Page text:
McGraw-Hill Education Sells ‘Key Assets’ of Testing Business to DRC

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One of the biggest and best-known players in assessment industry, McGraw-Hill Education CTB, is selling off a big chunk of its testing business to Data Recognition Corporation, in a recasting of the landscape of companies that states and districts count on to deliver exams.

A McGraw-Hill Education official told Education Week that the deal will allow the company to concentrate on “products that focus on teaching and learning” rather than the summative-assessment market.

Those products include the development of instructional content—increasingly, digital content—curriculum, formative assessment, and tools and strategies focused on “personalized and adaptive” learning, said Catherine Mathis, a spokeswoman for McGraw-Hill Education, in an interview.

Both companies have been among those bidding for big-money state contracts over the past few years, as states rolled out plans to give new exams aligned with the Common Core State Standards.

The two vendors have collaborated on some of that testing business, and they discovered that they “worked well together,” which created momentum for the deal, said Sandy Wiese, the senior vice-president for government affairs and business development for DRC, based in Maple Grove, Minn.

DRC will acquire “key assets” of McGraw-Hill Education’s CTB assessment business, the organizations said. Those assets include McGraw-Hill’s existing state testing contracts, as well as a lineup of other assessment products, including TerraNova, LAS Links, and the Test Assessing Secondary Completion, or TASC, a high school equivalency exam, Wiese told Education Week.

“Our mission at McGraw-Hill Education is to improve educational outcomes, and we feel that we’re better positioned to accomplish this by focusing on supporting teaching and learning rather than the summative testing market,” David Levin, the president and chief executive officer of McGraw-Hill Education, said in a statement.

“We value the contribution that CTB has made to education, and we are pleased for the business to find such an excellent home at DRC.”

Officials from both companies said they believe both companies would benefit from assets the other brings to the fold—specifically citing DRC’s expertise in the technology needed to deliver online assessments.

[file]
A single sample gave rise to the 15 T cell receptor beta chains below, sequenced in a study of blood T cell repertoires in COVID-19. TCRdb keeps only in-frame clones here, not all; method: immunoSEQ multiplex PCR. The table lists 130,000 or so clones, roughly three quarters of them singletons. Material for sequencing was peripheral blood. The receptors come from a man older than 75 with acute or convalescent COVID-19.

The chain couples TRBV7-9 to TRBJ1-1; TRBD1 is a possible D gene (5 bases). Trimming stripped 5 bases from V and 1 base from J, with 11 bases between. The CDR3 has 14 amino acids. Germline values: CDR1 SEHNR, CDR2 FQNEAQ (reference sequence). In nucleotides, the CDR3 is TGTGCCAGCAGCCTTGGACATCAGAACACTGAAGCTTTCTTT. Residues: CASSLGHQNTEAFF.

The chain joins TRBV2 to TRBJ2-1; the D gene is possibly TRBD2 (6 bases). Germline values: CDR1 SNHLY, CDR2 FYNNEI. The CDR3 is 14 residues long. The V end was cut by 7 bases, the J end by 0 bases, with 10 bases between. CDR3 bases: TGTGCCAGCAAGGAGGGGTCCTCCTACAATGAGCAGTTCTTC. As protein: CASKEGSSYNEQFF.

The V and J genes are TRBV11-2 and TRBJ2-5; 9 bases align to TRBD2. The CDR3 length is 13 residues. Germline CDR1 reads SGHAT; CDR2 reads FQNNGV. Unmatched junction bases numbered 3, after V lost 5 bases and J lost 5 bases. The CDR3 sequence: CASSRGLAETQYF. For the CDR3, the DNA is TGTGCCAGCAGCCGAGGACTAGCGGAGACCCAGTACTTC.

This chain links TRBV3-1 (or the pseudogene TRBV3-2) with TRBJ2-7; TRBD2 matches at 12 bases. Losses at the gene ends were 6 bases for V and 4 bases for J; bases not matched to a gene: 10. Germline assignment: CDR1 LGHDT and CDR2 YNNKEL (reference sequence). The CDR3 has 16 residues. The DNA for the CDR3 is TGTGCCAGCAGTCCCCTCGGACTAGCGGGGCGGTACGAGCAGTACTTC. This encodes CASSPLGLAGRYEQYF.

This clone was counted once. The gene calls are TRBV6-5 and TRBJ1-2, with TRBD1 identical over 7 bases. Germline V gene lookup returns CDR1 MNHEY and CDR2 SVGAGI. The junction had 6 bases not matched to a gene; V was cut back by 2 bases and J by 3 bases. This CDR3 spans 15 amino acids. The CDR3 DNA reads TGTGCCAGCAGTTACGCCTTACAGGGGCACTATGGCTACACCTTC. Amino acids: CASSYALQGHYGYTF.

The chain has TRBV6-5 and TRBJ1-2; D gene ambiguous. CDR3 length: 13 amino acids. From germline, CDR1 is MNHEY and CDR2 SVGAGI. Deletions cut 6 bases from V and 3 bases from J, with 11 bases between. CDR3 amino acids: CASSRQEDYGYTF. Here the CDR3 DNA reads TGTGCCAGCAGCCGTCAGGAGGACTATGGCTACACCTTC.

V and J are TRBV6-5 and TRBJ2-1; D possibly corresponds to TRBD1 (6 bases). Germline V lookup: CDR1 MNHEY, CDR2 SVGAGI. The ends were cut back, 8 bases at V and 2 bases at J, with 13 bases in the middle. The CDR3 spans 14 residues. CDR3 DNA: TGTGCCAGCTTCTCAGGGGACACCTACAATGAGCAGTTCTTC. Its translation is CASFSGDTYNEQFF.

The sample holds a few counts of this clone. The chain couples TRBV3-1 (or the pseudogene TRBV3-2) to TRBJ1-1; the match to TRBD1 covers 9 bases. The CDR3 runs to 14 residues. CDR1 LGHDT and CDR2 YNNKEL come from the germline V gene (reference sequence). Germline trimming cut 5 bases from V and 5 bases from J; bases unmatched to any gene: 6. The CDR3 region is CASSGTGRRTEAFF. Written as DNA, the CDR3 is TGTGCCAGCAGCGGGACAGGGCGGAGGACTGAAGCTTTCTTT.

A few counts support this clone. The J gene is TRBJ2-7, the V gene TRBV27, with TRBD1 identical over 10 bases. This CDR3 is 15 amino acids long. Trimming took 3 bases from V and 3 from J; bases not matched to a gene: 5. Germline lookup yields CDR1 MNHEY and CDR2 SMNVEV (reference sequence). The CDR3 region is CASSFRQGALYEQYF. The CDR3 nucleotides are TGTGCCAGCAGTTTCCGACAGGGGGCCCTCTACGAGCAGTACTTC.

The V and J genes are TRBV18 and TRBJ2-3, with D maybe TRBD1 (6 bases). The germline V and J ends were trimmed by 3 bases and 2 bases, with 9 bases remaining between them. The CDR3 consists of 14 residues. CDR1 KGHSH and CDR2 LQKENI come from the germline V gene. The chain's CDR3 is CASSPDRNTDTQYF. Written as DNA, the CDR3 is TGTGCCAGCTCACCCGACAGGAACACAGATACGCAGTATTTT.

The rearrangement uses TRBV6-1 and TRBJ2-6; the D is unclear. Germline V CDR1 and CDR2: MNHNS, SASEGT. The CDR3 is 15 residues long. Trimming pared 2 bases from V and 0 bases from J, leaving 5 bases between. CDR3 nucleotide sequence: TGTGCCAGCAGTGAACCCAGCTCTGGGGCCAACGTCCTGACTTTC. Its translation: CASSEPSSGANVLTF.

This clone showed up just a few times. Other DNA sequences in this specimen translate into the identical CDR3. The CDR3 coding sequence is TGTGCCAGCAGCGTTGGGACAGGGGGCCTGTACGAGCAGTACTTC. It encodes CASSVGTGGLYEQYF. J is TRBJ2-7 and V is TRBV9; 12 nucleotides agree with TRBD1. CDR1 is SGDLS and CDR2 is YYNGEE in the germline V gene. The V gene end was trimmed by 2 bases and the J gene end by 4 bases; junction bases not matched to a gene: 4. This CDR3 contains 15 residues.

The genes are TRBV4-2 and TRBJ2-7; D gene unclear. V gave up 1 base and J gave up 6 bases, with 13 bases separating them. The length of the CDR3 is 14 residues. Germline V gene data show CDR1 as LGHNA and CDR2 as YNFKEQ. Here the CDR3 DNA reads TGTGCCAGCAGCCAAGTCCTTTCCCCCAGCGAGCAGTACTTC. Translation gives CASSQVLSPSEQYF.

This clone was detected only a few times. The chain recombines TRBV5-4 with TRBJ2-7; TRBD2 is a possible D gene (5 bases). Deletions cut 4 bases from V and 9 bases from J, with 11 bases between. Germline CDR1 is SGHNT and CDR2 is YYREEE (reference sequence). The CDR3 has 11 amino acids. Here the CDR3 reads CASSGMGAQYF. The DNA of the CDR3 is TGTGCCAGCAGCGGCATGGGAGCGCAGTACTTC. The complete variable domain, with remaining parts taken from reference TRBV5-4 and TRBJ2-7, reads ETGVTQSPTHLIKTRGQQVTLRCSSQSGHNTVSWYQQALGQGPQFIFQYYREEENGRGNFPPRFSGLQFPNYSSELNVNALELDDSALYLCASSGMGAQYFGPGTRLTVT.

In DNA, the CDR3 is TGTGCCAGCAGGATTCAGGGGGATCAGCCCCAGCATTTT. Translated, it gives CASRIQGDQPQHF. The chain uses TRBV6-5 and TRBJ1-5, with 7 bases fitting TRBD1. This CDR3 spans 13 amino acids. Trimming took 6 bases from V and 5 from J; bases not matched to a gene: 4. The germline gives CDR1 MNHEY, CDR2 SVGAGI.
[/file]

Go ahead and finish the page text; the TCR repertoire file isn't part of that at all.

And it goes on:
Wiese said that DRC will be absorbing many of McGraw-Hill Education’s testing staff members—a “great group,” who will help “strengthen what we’re already doing.”

Not all of McGraw-Hill Education’s employees, however, will have a place in the new arrangement. Thirty-three of McGraw-Hill Education’s testing staff will be laid off in the initial period following the acquisition, and 78 others will lose their jobs in the 18-month period that follows, Mathis said. DRC has about full-time 550 employees.

Before the deal, DRC held 13 contracts for state testing, the organization said.

McGraw-Hill Education has 10 contracts for summative testing in eight states, along with one contract with a consortium, arrangements that DRC will be taking over, Mathis said. Those changes will need some measure of approval from individual states, both companies said.

CTB was acquired by McGraw-Hill in 1965. Collectively, CTB and McGraw Hill have been among the most recognizable names in the testing industry for decades.

McGraw-Hill Education CTB has aggressively pursued state contracts as recently as the past several months, losing out to ETS for a statewide testing deal in California.

Like many other big testing vendors, the company has also been blamed for testing delays that enraged teachers and policymakers in some states. But Mathis said those setbacks were not what led to the company’s shift away from summative-assessment work.

“The focus was really on doing what we do best,” Mathis said. “This was a strategic decision.”

Scott Marion, the associate director of the National Center for the Improvement of Educational Assessment, said McGraw-Hill Education’s decision was in one sense not surprising. It was known in industry circles that the company had recently lost some business and staff expertise in summative-testing work.

Marion said that criticism directed at McGraw-Hill Education following online testing problems in Oklahoma, Indiana, and Georgia almost certainly hurt the company, as it would any testing vendor. “I can’t imagine that it didn’t,” he said. “People had to be looking at that very carefully.”

But having McGraw-Hill Education exit the summative testing market wasn’t necessarily a good thing for consumers, he added. It leaves states, and ultimately schools and students, with one less vendor bidding for contracts, which will reduce competition among companies that promise to deliver high-quality assessments and keep costs in check, said Marion, whose Dover, N.H.-based organization consults states and districts on testing.

The decision by McGraw-Hill Education also signals vendors’ growing interest in non-summative testing work, including formative assessment, and products and services focused on the promise of enhancing “personalized learning,” Marion suggested.

Companies are always trying to gauge “where the market goes next,” he said. And the non-summative work is “the next frontier.”

UPDATE (July 6): This post has been updated with new information on the size of McGraw-Hill Education’s testing portfolio, provided by the company, and later, with comments from Scott Marion.

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